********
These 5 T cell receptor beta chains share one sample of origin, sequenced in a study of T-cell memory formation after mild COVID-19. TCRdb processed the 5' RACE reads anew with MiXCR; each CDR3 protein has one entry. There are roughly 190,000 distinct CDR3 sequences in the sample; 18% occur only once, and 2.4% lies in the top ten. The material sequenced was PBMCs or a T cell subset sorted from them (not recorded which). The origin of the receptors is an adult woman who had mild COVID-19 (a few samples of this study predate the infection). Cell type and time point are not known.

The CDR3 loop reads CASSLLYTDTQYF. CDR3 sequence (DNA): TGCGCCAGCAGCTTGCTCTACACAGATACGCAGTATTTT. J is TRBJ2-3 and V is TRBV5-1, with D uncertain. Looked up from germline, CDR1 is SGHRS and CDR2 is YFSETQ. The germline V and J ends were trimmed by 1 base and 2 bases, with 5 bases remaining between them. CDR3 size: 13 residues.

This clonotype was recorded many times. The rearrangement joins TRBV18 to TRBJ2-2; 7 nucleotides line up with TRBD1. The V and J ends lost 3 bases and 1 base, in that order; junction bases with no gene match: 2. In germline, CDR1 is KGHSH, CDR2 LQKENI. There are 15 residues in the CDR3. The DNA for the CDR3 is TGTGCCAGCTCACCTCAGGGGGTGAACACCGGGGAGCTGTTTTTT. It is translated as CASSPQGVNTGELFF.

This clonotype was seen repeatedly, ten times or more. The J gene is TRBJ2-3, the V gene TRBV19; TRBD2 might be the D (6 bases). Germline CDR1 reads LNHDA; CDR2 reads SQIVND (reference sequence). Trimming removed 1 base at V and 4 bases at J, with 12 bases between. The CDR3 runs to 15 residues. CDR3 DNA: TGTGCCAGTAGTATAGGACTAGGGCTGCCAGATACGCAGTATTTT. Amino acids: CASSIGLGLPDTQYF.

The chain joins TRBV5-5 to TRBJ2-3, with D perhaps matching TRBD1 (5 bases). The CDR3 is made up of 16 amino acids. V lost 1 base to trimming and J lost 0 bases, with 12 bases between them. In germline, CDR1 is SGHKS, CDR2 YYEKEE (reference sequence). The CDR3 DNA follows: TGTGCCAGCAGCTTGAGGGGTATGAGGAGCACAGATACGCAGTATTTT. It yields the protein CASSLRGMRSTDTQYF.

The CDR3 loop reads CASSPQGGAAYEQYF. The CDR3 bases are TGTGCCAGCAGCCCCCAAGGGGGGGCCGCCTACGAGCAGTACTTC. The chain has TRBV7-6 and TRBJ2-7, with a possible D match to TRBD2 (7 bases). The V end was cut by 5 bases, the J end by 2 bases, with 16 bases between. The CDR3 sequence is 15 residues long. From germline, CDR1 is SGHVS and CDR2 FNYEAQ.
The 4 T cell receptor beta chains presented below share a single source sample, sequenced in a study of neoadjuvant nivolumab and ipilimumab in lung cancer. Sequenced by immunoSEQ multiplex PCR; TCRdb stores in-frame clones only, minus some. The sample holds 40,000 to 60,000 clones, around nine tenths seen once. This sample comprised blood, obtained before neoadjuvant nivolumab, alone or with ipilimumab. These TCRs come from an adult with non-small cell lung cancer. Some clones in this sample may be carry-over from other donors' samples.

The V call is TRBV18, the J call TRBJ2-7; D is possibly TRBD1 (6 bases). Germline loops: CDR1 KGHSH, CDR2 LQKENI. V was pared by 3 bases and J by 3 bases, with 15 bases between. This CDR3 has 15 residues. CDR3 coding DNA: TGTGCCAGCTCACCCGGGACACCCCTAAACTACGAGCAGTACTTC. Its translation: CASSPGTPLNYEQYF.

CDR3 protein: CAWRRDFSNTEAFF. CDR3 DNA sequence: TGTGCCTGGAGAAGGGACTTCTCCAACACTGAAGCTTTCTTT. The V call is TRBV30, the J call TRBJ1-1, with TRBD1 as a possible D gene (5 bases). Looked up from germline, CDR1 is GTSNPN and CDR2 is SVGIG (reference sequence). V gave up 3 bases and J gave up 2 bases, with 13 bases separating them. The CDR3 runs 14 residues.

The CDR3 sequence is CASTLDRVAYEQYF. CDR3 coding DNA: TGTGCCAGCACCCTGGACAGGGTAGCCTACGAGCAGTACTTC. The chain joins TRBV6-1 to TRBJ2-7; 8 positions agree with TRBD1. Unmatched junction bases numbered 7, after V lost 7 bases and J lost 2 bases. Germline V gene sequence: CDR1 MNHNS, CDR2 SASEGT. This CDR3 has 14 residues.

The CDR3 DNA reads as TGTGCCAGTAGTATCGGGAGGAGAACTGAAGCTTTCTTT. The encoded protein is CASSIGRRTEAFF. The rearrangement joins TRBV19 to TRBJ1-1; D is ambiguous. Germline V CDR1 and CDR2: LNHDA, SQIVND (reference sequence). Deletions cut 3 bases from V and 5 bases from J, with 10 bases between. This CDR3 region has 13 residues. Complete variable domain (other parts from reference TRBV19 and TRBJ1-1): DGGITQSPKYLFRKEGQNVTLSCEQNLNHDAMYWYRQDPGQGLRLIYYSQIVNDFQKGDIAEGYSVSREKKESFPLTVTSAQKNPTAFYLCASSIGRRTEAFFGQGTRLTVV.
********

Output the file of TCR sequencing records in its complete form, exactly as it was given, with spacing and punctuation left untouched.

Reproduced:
These 5 T cell receptor beta chains share one sample of origin, sequenced in a study of T-cell memory formation after mild COVID-19. TCRdb processed the 5' RACE reads anew with MiXCR; each CDR3 protein has one entry. There are roughly 190,000 distinct CDR3 sequences in the sample; 18% occur only once, and 2.4% lies in the top ten. The material sequenced was PBMCs or a T cell subset sorted from them (not recorded which). The origin of the receptors is an adult woman who had mild COVID-19 (a few samples of this study predate the infection). Cell type and time point are not known.

The CDR3 loop reads CASSLLYTDTQYF. CDR3 sequence (DNA): TGCGCCAGCAGCTTGCTCTACACAGATACGCAGTATTTT. J is TRBJ2-3 and V is TRBV5-1, with D uncertain. Looked up from germline, CDR1 is SGHRS and CDR2 is YFSETQ. The germline V and J ends were trimmed by 1 base and 2 bases, with 5 bases remaining between them. CDR3 size: 13 residues.

This clonotype was recorded many times. The rearrangement joins TRBV18 to TRBJ2-2; 7 nucleotides line up with TRBD1. The V and J ends lost 3 bases and 1 base, in that order; junction bases with no gene match: 2. In germline, CDR1 is KGHSH, CDR2 LQKENI. There are 15 residues in the CDR3. The DNA for the CDR3 is TGTGCCAGCTCACCTCAGGGGGTGAACACCGGGGAGCTGTTTTTT. It is translated as CASSPQGVNTGELFF.

This clonotype was seen repeatedly, ten times or more. The J gene is TRBJ2-3, the V gene TRBV19; TRBD2 might be the D (6 bases). Germline CDR1 reads LNHDA; CDR2 reads SQIVND (reference sequence). Trimming removed 1 base at V and 4 bases at J, with 12 bases between. The CDR3 runs to 15 residues. CDR3 DNA: TGTGCCAGTAGTATAGGACTAGGGCTGCCAGATACGCAGTATTTT. Amino acids: CASSIGLGLPDTQYF.

The chain joins TRBV5-5 to TRBJ2-3, with D perhaps matching TRBD1 (5 bases). The CDR3 is made up of 16 amino acids. V lost 1 base to trimming and J lost 0 bases, with 12 bases between them. In germline, CDR1 is SGHKS, CDR2 YYEKEE (reference sequence). The CDR3 DNA follows: TGTGCCAGCAGCTTGAGGGGTATGAGGAGCACAGATACGCAGTATTTT. It yields the protein CASSLRGMRSTDTQYF.

The CDR3 loop reads CASSPQGGAAYEQYF. The CDR3 bases are TGTGCCAGCAGCCCCCAAGGGGGGGCCGCCTACGAGCAGTACTTC. The chain has TRBV7-6 and TRBJ2-7, with a possible D match to TRBD2 (7 bases). The V end was cut by 5 bases, the J end by 2 bases, with 16 bases between. The CDR3 sequence is 15 residues long. From germline, CDR1 is SGHVS and CDR2 FNYEAQ.
The 4 T cell receptor beta chains presented below share a single source sample, sequenced in a study of neoadjuvant nivolumab and ipilimumab in lung cancer. Sequenced by immunoSEQ multiplex PCR; TCRdb stores in-frame clones only, minus some. The sample holds 40,000 to 60,000 clones, around nine tenths seen once. This sample comprised blood, obtained before neoadjuvant nivolumab, alone or with ipilimumab. These TCRs come from an adult with non-small cell lung cancer. Some clones in this sample may be carry-over from other donors' samples.

The V call is TRBV18, the J call TRBJ2-7; D is possibly TRBD1 (6 bases). Germline loops: CDR1 KGHSH, CDR2 LQKENI. V was pared by 3 bases and J by 3 bases, with 15 bases between. This CDR3 has 15 residues. CDR3 coding DNA: TGTGCCAGCTCACCCGGGACACCCCTAAACTACGAGCAGTACTTC. Its translation: CASSPGTPLNYEQYF.

CDR3 protein: CAWRRDFSNTEAFF. CDR3 DNA sequence: TGTGCCTGGAGAAGGGACTTCTCCAACACTGAAGCTTTCTTT. The V call is TRBV30, the J call TRBJ1-1, with TRBD1 as a possible D gene (5 bases). Looked up from germline, CDR1 is GTSNPN and CDR2 is SVGIG (reference sequence). V gave up 3 bases and J gave up 2 bases, with 13 bases separating them. The CDR3 runs 14 residues.

The CDR3 sequence is CASTLDRVAYEQYF. CDR3 coding DNA: TGTGCCAGCACCCTGGACAGGGTAGCCTACGAGCAGTACTTC. The chain joins TRBV6-1 to TRBJ2-7; 8 positions agree with TRBD1. Unmatched junction bases numbered 7, after V lost 7 bases and J lost 2 bases. Germline V gene sequence: CDR1 MNHNS, CDR2 SASEGT. This CDR3 has 14 residues.

The CDR3 DNA reads as TGTGCCAGTAGTATCGGGAGGAGAACTGAAGCTTTCTTT. The encoded protein is CASSIGRRTEAFF. The rearrangement joins TRBV19 to TRBJ1-1; D is ambiguous. Germline V CDR1 and CDR2: LNHDA, SQIVND (reference sequence). Deletions cut 3 bases from V and 5 bases from J, with 10 bases between. This CDR3 region has 13 residues. Complete variable domain (other parts from reference TRBV19 and TRBJ1-1): DGGITQSPKYLFRKEGQNVTLSCEQNLNHDAMYWYRQDPGQGLRLIYYSQIVNDFQKGDIAEGYSVSREKKESFPLTVTSAQKNPTAFYLCASSIGRRTEAFFGQGTRLTVV.